Latest science news in Health & Medicine

Anthrax suspect Bruce Ivins' emotional state is detailed

11 years ago from LA Times - Science

The government releases documents indicating that the scientist's mental illness flared around the time of the deadly 2001 anthrax mailings. ...

New Role Found For A 'Foxy Old Gene'

11 years ago from Science Daily

Researchers have discovered that a protein called FOXA2 controls genes that maintain the proper level of bile in the liver. FOXA2 may become the focus for new therapies to treat...

Male Circumcision Efforts Lag In Africa Despite Evidence Of Dramatic Impact In Preventing HIV

11 years ago from Science Daily

With millions of lives at stake over the next two decades, researchers and advocates at the AIDS 2008 Conference today called on the global health community to ramp up male...

Schizophrenia Researchers Welcome New Blood

11 years ago from Science Daily

Researchers from UQ's Queensland Brain Institute are set to conduct a world-first trial into the link between prenatal vitamin D levels and schizophrenia prevalence.

Turned-off Cannabinoid Receptor Turns On Colorectal Tumor Growth

11 years ago from Science Daily

New preclinical research shows that cannabinoid cell surface receptor CB1 plays a tumor-suppressing role in human colorectal cancer, scientists report in the Aug. 1 edition of the journal Cancer Research.

Methadone Breaks Resistance In Untreatable Forms Of Leukemia

11 years ago from Science Daily

Researchers have discovered that methadone, an agent used to break addiction to opioid drugs, has surprising killing power against leukemia cells, including treatment resistant forms of the cancer.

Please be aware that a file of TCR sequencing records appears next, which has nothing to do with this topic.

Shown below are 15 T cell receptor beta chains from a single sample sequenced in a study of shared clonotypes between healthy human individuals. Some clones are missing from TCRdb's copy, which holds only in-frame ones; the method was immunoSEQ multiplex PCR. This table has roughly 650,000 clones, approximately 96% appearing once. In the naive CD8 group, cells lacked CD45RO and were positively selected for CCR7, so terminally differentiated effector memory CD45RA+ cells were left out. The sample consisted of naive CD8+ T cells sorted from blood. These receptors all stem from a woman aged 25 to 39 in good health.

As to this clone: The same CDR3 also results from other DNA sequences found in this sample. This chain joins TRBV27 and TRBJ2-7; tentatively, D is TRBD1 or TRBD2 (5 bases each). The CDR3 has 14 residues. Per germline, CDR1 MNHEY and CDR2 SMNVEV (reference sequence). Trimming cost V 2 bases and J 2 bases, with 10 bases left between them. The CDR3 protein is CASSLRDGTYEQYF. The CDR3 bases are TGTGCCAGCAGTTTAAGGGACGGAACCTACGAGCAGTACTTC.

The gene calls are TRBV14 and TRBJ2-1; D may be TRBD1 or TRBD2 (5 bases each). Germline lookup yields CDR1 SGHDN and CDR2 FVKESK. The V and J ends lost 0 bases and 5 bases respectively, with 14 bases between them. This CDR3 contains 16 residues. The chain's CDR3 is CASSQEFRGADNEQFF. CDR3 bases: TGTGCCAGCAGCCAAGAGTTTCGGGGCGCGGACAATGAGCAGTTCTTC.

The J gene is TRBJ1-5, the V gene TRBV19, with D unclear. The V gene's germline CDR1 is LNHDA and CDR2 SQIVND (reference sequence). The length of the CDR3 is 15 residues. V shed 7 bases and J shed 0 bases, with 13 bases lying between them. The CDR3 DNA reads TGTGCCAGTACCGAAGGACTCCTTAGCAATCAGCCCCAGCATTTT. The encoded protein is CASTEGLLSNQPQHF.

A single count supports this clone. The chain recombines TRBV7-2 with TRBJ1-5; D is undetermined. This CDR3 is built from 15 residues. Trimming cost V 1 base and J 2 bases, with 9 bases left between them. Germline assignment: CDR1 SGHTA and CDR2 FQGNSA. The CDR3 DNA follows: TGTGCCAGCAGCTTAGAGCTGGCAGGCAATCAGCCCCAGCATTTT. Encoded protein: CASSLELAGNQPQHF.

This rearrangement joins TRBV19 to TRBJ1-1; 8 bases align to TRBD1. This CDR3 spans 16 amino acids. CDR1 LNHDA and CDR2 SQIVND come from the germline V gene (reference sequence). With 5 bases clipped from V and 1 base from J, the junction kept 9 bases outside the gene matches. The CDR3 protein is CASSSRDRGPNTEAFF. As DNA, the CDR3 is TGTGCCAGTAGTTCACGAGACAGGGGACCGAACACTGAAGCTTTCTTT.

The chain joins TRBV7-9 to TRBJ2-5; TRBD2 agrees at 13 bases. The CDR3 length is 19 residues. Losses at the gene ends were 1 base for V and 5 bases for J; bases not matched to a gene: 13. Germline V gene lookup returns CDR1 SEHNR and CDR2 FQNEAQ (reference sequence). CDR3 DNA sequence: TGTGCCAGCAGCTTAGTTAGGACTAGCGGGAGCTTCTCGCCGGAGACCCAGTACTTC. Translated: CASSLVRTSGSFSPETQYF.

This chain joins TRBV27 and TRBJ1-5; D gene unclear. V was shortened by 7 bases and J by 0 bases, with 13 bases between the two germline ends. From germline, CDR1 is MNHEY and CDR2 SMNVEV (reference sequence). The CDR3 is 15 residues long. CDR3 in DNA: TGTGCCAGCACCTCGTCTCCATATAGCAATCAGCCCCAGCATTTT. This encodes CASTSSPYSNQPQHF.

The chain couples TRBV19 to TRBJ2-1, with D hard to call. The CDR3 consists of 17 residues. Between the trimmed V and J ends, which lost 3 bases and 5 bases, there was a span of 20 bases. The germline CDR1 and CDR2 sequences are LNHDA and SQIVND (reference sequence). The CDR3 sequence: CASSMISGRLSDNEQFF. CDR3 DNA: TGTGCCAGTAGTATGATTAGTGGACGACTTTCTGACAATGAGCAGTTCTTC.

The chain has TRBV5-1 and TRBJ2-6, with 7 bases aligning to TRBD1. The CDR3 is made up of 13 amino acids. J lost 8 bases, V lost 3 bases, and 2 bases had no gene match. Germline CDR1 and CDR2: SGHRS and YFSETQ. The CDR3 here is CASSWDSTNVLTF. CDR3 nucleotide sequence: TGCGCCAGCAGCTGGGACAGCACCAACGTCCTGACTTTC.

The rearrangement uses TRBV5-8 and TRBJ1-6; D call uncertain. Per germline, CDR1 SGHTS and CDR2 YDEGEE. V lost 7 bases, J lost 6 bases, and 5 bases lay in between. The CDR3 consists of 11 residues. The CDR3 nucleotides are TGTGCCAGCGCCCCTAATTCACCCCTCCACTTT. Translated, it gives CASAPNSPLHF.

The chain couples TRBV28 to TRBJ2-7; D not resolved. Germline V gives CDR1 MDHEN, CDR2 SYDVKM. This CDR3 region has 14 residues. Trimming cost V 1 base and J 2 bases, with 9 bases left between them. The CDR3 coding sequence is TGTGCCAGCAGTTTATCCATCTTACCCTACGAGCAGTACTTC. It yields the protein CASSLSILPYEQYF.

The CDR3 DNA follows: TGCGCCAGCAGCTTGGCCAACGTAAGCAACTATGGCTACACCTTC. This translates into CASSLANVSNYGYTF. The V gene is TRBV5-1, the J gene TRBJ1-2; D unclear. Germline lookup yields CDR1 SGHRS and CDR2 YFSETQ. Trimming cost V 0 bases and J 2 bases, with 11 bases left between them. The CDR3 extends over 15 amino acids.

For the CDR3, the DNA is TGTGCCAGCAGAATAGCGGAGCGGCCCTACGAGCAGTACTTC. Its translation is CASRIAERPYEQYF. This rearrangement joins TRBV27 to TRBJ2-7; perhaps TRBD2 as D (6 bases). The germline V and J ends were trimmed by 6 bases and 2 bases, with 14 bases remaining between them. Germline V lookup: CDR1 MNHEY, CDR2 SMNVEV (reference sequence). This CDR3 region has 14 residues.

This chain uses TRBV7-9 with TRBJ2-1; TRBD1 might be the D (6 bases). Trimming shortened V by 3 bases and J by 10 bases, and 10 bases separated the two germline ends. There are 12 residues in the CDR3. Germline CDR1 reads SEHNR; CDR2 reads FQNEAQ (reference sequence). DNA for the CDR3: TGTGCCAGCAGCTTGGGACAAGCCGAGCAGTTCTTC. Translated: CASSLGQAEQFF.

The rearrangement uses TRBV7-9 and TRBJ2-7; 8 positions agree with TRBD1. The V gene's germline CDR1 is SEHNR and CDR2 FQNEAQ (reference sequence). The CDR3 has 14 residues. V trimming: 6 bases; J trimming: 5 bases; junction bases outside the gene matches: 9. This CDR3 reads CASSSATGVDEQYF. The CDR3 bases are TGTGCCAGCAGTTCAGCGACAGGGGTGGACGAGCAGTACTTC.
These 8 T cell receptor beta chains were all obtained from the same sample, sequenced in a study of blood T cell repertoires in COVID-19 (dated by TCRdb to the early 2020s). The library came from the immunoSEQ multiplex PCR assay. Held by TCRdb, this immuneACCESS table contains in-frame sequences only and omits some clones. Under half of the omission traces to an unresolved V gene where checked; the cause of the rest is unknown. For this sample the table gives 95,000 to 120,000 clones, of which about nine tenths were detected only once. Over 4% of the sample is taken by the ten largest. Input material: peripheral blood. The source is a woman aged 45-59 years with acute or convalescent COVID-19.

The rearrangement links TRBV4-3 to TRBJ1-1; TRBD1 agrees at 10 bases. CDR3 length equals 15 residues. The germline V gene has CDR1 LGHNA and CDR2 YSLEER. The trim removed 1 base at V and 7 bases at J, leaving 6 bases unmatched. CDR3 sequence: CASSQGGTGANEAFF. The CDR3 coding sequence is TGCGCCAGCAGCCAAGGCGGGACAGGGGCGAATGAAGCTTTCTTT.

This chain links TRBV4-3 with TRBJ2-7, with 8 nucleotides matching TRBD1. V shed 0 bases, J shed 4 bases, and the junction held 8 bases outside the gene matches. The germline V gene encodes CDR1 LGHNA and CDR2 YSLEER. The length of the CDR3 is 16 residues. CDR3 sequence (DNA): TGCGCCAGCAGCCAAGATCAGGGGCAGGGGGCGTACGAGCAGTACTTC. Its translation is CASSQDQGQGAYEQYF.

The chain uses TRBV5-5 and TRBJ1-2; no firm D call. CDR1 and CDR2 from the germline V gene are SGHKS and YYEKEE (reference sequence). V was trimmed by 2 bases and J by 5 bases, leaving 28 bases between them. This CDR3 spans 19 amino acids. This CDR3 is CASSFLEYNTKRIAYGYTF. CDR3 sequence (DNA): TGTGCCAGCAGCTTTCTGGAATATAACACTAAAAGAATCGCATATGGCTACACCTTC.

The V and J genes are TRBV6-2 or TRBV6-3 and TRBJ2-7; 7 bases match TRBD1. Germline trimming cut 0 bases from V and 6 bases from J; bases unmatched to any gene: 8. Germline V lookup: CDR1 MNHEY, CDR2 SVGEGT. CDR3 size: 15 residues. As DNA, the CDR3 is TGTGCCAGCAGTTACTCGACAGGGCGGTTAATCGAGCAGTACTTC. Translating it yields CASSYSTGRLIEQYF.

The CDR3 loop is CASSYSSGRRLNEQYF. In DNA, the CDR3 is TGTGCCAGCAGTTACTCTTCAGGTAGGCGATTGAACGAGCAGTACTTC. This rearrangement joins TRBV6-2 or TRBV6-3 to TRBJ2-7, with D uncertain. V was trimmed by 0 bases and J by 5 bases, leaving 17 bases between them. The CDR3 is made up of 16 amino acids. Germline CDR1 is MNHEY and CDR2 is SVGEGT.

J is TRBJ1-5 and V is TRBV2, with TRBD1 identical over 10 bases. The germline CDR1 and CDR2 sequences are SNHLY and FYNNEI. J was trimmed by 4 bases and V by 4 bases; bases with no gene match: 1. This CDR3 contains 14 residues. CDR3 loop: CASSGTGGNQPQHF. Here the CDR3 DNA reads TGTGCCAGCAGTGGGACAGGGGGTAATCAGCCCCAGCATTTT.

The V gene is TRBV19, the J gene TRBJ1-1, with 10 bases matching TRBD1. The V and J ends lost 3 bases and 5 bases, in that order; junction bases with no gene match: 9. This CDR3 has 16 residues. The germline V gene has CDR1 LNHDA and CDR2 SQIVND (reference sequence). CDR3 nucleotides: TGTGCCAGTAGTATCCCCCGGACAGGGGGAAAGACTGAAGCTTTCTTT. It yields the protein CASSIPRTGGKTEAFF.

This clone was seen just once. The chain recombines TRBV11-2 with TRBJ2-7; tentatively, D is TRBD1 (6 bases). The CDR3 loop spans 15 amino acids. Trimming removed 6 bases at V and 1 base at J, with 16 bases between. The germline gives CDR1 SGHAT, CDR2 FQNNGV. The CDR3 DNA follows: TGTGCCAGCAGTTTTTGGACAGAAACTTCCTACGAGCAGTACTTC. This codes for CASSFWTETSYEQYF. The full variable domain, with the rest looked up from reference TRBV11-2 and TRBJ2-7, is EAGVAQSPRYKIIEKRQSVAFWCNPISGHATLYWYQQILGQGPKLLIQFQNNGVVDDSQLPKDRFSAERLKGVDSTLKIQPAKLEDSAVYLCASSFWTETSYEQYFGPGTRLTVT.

Higher HIV infection estimate shows need for routine screening, more funding for care

11 years ago from Science Blog

The Centers for Disease Control and Prevention (CDC) is expected soon to increase the estimate of new HIV infections in the United States by 40 percent. This highlights the need...

Once common on skin, anthrax is deadly in lungs

11 years ago from AP Science

WASHINGTON (AP) -- Seven years ago, Americans learned to fear anthrax as a white powder in the mail that claimed lives, forced the post office to...

Farmer receives two new arms

11 years ago from UPI

MUNICH, Germany, Aug. 1 (UPI) -- Doctors in Germany performed the world's first transplant of two full arms on a man whose arms were severed six-years-ago.

Disparities In Prostate Cancer Treatment Suggest Ways To Improve Care

11 years ago from Science Daily

Quality of care varies greatly for the treatment of men with early-stage prostate cancer by region of the country and category of health care facility, suggesting the potential for improved...

Age-Related Macular Degeneration (AMD) In An Asian Population

11 years ago from Science Daily

AMD erodes and can eventually destroy the central vision needed for reading, driving, and other daily tasks. When AMD risk levels among racial and ethnic groups are compared, Caucasians are...

Probing Question: How do antioxidants work?

11 years ago from Physorg

Blueberries, pomegranates, green tea and dark chocolate -- these are just some of the antioxidant-rich "superfoods" found in almost any supermarket today. As well as improving our general health, there...

Unravelling breast cancer susceptibility

11 years ago from Physorg

(PhysOrg.com) -- Scientists at St Andrews University's Bute Medical School are investigating a vital link between radiation sensitivity and breast cancer susceptibility.

How chemo kills tumours: research to reduce side effects

11 years ago from Physorg

(PhysOrg.com) -- University of Manchester researchers are investigating exactly how chemotherapy drugs kill cancerous tumours in a bid to reduce side effects and test the effectiveness of safer new agents.